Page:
In celebration of the publication of Stephen Harrigan's The Leopard Is Loose...

We're giving away a Stephen Harrigan prize pack,...

In celebration of the publication of Stephen Harrigan's The Leopard Is Loose...

We're giving away a Stephen Harrigan prize pack, including The Leopard Is Loose, A Friend of Mr. Lincoln, Remember Ben Clayton, and The Gates of the Alamo.

Cover image for The Leopard Is Loose
The fragile, 1952 postwar tranquility of a young boy’s world explodes one summer day when a leopard escapes from the Oklahoma City zoo, throwing all the local residents into dangerous excitement, in this evocative story of a child’s confrontation with his deepest fears

For Grady McClarty, an ever-watchful but bewildered five-year-old boy, World War II is only a troubling, ungraspable event that occurred before he was born. But he feels its effects all around him. He and his older brother Danny are fatherless, and their mother, Bethie, is still grieving for her fighter-pilot husband. Most of all, Grady senses it in his two uncles: young combat veterans determined to step into a fatherhood role for their nephews, even as they struggle with the psychological scars they carry from the war.
When news breaks that a leopard has escaped from the Oklahoma City Zoo, the playthings and imagined fears of Grady’s childhood begin to give way to real-world terrors, most imminently the dangerous jungle cat itself. The Leopard Is Loose is a stunning encapsulation of America in the 1950s, and a moving portrait of a boy’s struggle to find his place in the world.
Cover image for A Friend of Mr. Lincoln
It is Illinois in the 1830s, and Abraham Lincoln is an ambitious—if charmingly awkward—young circuit lawyer and state legislator. Among his friends and political colleagues are Joshua Speed, William Herndon, Stephen Douglas, and many others who have come to the exploding frontier town of Springfield to find their futures.

One of these men is poet Cage Weatherby. Cage both admires and clashes with Lincoln, questioning his cautious stance on slavery. But he stays by Lincoln's side, even as Lincoln slips back and forth between high spirits and soul-hollowing sadness and depression, and even as he recovers from a disastrous courtship to marry the beautiful, capricious, politically savvy Mary Todd. Mary will bring stability to Lincoln's life, but she will also trigger a conflict that sends the two men on very different paths into the future.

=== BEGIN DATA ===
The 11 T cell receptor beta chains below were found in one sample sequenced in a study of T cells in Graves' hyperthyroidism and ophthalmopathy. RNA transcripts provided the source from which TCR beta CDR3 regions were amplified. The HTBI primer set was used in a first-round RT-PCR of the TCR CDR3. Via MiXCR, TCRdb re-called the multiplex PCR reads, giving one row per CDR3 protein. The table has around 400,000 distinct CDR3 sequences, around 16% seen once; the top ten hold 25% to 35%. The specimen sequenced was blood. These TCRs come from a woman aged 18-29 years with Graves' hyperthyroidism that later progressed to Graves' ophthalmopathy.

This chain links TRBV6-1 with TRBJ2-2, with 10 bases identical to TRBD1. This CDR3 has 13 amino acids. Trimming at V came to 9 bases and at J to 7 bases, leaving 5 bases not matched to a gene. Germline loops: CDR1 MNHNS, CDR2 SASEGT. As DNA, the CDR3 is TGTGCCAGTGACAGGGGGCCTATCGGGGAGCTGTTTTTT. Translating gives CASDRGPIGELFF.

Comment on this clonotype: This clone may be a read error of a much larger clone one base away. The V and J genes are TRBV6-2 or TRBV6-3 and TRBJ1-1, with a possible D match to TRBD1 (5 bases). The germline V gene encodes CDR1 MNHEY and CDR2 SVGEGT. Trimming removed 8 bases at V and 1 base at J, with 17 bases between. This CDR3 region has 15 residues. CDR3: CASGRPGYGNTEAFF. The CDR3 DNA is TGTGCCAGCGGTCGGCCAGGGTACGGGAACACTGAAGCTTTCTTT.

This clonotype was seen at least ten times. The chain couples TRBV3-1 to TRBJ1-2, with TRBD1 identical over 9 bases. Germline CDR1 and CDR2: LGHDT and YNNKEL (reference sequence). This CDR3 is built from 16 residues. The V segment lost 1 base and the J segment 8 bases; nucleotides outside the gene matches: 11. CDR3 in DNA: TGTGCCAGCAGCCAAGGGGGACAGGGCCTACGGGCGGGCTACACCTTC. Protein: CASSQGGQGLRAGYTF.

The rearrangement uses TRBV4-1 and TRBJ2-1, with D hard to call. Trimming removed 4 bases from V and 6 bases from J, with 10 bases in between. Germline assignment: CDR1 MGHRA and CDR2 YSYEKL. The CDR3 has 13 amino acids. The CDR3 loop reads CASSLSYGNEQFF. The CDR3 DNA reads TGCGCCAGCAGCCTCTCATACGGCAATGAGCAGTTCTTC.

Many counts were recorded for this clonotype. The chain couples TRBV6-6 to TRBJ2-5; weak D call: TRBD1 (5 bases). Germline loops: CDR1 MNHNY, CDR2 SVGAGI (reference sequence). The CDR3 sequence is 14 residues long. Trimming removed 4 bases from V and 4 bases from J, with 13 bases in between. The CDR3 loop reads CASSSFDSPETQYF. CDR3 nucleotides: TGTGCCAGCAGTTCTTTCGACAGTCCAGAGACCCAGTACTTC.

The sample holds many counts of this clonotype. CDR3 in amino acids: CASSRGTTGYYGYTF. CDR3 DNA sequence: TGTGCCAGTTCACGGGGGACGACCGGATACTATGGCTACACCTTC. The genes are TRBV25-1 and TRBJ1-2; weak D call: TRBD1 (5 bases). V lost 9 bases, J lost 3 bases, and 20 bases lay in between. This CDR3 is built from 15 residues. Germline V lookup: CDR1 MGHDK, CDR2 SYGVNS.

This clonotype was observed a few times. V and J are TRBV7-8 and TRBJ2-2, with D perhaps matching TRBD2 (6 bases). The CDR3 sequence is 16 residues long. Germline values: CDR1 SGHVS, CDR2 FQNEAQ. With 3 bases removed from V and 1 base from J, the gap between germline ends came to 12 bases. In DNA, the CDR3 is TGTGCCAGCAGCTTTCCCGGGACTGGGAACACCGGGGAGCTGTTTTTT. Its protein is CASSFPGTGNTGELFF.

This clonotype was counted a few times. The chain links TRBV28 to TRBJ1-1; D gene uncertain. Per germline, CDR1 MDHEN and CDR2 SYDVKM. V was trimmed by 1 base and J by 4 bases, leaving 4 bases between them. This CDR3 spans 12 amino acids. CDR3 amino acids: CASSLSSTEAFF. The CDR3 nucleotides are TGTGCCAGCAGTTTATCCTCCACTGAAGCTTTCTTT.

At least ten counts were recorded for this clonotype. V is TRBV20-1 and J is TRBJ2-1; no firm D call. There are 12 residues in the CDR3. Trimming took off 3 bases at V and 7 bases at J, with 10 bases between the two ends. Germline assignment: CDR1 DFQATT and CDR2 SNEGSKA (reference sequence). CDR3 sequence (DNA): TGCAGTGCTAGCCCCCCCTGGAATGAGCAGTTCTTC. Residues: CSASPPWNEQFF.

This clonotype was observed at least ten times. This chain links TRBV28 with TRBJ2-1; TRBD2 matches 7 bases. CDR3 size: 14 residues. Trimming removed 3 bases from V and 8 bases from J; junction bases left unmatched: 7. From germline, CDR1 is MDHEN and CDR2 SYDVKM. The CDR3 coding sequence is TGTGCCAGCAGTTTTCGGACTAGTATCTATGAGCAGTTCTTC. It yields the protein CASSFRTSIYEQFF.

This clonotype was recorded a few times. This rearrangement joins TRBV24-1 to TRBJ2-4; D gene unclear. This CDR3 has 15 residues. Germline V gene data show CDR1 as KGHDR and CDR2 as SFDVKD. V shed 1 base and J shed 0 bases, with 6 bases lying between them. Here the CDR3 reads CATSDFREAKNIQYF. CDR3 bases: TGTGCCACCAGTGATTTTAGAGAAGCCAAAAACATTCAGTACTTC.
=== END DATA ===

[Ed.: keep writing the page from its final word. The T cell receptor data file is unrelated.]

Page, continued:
Cover image for Remember Ben Clayton
Francis "Gil" Gilheaney is a sculptor of boundless ambition, but bad fortune and pride have driven him and his long-suffering daughter Maureen into artistic exile in Texas just after World War I. When an aging rancher commissions Gil to create a memorial statue of his son who was killed in action, Gil believes it will be his greatest achievement. But as work proceeds on the statue, Gil and Maureen come to realize that their new client is a far more complicated man than they ever expected, and that he is guarding a secret that haunts his relationship with his son even in death.
Cover image for The Gates of the Alamo
It’s 1836, and the Mexican province of Texas is in revolt. As General Santa Anna’s forces move closer to the small fort that will soon be legend, three people’s fates will become intrinsically tied to the coming battle: Edmund McGowan, a proud and gifted naturalist; the widowed innkeeper Mary Mott; and her sixteen-year-old son, Terrell, whose first shattering experience with love has led him into the line of fire.

Filled with dramatic scenes, and abounding in fictional and historical personalities—among them James Bowie, David Crockett, William Travis, and Stephen Austin—The Gates of the Alamo is a faithful and compelling look at a riveting chapter in American history.
Stephen Harrigan
© 2021 © Kenny Braun

Stephen Harrigan

STEPHEN HARRIGAN's previous novels include the New York Times best-selling The Gates of the Alamo, Remember Ben Clayton (which, among other awards, won the James Fenimore Cooper Prize from the Society of American Historians for best historical novel), and A Friend of Mr. Lincoln. He has also written a number of nonfiction books, including the recent Big Wonderful Thing: A History of Texas, and a career-spanning collection of essays, The Eye of the Mammoth. He is a writer-at-large for Texas Monthly, as well as a screenwriter who has written many movies for television. He lives in Austin, Texas.

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Ended on February 18th, 2022 at 11:59pm. Click here for rules.